Directions: Take one huge mountain, add ~42 miles of trail, season with ~10,500 feet of gain, add icy river crossings, and bake gently for ~12 really fun hours. Share good times with friends.
It was a little over a month ago, the other side of the world from now, when we found ourselves closing in on Portland, Oregon. Our legs were still sore from the Grand Canyon six days prior, but the magnetic pull of Mt. Hood was impossible to resist.
Getting ready to run ~6am – Parking Lot at Timberline Lodge
Running around a huge mountain seems pretty ridiculous at first pass. But the reality is you get to see every facet of the mountain, from stunning valleys carved out by glaciers, exhilarating river crossings, huge undulating ridges, and views of the summit from every possible angle. Prior runs around Mt. Helen’s, Mt. Kilimanjaro, and Mt. Adams had been extremely fun. And inspirations were not hard to find among our running friends, especially Yassine Diboun who had just set the fastest known time running around Mt. Hood unsupported – in a crazy 7 hours and 47 minutes.
One big volcano!
Our goals were more sedate, aiming for 12-13 hours with lots of picture stops. So, that is somewhat how we found ourselves in the parking lot at Timberline Lodge, about an hour east of Portland, adjusting our running packs as dawn stretched across the distant mountains.
Almost up to the last minute we debated what direction to run. It was forecast to be 90F, going counter clockwise would mean running through the exposed sections of mountain while it was still morning cool – and then finish the hottest part of the day with some shade on the western side. But it also would leave the largest river crossing for later in the day. Do it became: Heat vs Nasty River Crossing. And so we ran clockwise, opting for a safer crossing of the Sandy River and potentially getting fried later in the day.
Crossing the Sandy River – it was cold but not as high as we feared
We were about 15 miles in – curving around the north western flank of the mountain when things really slowed down. My legs were already feeling stiff, Nichole was in similar shape. And it made sense, since the pounding of the Grand Canyon still echoed in our bones. Recovery times are really hard to estimate and I think we both realized around the same time that we had possibly bit off a bit more than we could run.
Checking out route with a climber we met
But it isn’t easy to bail when you are in deep on a home rolled adventure. Unlike an organized run, there are no aid stations to cheer you up, pacers to rally you, or volunteers to give you a warm ride back to the start.
Big Valley Traverses
Fortunately for us – the cold river crossings gave us the jump start we needed and we had an amazing day led largely by Matt who is incredibly strong and had been great company (and a great navigator) a month or so prior while running up and around Mt Adams.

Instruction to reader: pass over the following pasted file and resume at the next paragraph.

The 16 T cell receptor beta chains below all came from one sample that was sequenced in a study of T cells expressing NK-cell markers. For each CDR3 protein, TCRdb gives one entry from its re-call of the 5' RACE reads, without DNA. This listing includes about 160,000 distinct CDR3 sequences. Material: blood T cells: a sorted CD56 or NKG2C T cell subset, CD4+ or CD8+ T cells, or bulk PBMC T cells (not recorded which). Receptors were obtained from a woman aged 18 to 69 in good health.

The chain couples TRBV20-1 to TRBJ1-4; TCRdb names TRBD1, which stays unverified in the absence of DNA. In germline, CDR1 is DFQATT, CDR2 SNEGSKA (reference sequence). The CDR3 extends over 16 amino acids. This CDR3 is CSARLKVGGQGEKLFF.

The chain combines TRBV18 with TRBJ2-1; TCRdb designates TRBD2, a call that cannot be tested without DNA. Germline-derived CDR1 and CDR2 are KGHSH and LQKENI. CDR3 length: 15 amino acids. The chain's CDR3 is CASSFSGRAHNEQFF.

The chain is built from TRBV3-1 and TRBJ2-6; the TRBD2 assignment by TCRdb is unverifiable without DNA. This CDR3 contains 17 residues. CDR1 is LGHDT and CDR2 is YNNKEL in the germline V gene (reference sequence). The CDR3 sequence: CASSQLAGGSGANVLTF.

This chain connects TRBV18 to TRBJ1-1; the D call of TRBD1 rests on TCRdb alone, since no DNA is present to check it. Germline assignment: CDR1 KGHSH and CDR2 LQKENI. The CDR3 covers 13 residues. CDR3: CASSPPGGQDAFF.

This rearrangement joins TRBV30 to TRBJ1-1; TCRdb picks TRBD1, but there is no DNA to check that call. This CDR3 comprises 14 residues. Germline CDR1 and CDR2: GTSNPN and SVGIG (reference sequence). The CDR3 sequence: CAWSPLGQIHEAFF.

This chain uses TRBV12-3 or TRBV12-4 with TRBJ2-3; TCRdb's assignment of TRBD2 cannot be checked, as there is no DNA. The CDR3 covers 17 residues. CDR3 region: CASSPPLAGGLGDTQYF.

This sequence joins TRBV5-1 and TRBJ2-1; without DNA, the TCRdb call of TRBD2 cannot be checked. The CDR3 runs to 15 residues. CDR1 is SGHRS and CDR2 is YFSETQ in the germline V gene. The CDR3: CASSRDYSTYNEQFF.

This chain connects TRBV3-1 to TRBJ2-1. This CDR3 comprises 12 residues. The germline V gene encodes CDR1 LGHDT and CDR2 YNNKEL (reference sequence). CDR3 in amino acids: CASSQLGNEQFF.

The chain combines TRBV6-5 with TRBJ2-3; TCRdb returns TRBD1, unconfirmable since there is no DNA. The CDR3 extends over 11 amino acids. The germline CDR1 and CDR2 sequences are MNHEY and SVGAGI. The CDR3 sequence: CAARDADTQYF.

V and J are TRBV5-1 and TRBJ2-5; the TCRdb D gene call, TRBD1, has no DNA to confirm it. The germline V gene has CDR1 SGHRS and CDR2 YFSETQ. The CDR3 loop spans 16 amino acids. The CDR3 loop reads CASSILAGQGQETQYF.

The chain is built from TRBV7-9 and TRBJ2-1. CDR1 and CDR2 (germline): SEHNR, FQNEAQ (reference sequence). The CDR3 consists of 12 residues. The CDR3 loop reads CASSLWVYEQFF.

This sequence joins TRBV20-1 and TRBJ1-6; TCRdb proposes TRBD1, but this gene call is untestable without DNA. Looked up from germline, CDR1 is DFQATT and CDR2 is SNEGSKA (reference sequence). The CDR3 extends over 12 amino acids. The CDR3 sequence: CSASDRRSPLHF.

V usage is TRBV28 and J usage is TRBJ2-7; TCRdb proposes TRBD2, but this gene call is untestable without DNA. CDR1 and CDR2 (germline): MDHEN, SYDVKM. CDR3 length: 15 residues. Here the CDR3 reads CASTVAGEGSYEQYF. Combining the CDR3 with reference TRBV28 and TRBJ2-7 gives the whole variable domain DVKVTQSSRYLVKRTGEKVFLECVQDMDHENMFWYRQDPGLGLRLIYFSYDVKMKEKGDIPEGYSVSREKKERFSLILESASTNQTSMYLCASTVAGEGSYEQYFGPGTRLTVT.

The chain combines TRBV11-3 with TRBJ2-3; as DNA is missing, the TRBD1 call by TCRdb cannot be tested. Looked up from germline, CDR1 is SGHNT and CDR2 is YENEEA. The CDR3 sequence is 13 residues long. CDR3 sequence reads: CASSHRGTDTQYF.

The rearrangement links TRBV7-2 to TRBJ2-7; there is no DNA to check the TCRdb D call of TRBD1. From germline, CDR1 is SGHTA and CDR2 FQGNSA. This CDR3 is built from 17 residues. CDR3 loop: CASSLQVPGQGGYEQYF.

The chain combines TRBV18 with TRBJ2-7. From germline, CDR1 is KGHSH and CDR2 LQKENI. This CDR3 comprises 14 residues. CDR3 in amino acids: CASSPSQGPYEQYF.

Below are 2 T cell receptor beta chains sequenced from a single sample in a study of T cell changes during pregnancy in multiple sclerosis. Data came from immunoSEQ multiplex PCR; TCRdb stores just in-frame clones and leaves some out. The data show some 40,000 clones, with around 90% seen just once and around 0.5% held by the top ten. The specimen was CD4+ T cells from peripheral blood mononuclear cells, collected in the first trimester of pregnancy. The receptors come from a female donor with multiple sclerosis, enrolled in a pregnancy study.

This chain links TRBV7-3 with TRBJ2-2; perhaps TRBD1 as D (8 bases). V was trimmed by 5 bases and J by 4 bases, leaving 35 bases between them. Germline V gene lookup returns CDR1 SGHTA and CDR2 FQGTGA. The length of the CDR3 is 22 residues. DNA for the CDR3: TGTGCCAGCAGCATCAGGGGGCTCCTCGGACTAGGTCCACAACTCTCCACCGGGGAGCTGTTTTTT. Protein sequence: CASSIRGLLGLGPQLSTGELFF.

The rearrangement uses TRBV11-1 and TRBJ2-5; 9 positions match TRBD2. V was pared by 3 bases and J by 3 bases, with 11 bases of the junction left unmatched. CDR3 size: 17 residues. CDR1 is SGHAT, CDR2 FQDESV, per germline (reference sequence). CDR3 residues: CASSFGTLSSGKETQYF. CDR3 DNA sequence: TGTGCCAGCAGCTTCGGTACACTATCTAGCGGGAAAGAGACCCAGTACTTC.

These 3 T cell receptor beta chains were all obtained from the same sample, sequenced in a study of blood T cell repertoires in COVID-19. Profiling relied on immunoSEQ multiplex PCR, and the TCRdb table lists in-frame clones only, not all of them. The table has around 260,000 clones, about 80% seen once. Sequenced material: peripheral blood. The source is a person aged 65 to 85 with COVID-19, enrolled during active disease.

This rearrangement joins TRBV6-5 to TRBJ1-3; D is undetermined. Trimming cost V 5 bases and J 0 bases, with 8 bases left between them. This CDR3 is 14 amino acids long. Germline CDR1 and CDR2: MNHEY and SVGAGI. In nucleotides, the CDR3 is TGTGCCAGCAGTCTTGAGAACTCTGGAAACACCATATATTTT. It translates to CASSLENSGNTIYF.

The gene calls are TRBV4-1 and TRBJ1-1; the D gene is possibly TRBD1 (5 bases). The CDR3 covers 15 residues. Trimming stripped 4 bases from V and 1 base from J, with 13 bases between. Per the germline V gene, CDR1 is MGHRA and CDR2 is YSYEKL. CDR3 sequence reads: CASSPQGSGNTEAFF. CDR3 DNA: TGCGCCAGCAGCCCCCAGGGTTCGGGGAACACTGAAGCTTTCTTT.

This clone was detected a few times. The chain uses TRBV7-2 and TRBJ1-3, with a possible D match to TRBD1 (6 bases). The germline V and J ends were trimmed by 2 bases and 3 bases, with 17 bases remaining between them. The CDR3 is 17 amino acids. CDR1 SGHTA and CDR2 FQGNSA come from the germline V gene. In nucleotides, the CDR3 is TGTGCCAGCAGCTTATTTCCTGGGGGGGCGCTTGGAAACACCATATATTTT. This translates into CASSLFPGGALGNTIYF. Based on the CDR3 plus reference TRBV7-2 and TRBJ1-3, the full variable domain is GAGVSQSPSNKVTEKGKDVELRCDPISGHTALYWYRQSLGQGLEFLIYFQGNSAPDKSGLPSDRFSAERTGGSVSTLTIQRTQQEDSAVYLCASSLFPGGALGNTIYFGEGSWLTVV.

Home stretch – Mt. Jefferson in the Distance
In the end, we covered ~42 miles and ~10,500 feet of gain on beautiful trail. We stuck to the Timberline Trail and the PCT on a few sections – avoiding short cuts because a) none of us had the prior energy to research them and b) we liked the idea of running the official circuit route. Dubbed ‘harder and better’ by Nichole then the Grand Canyon – we finished in a little over 12 hours. All in all it was an epic day. I think we only took about 3 real breaks where we sat down for ten minutes or so. We just kept pushing and pushing- admiring the angles and changing face of the mountain as we circumnavigated it, crossing huge valleys and lava fields. A full set of pictures (n=27) can be found in thisonline album. When we finally reached Timberline Lodge again the sun was just setting.
We hobbled inside and up two flights of stairs where well dressed diners were enjoying the sunset. Beer never went down so quick but we opted for showers, beer, and pizza back in Portland at Matt’s place. We stiff legged our way back down the stairs to the front doors. Somehow a race from the lodge to the car in the parking lot ensued. I came in last but it was still a great day.
Beers at Timberline Lodge
Our route, GPS tracks in Google Earth.
Our drive home to Seattle the next day marked a ten day count down for heading to Kathmandu and Everest Base Camp with S2Mountaineering.com I’m happy to say everything has gone well – we’ve collected a huge amount of research data on high altitude porters – and we’ve had team members reach both Everest Base Camp and the top of Kala Patar at ~18,500ft. More on that to follow…
Catching a little air with Andrew Hamilton at Everest Base Camp
Matt enjoying some PROBAR Chews –
thanks PROBAR for fueling this adventure.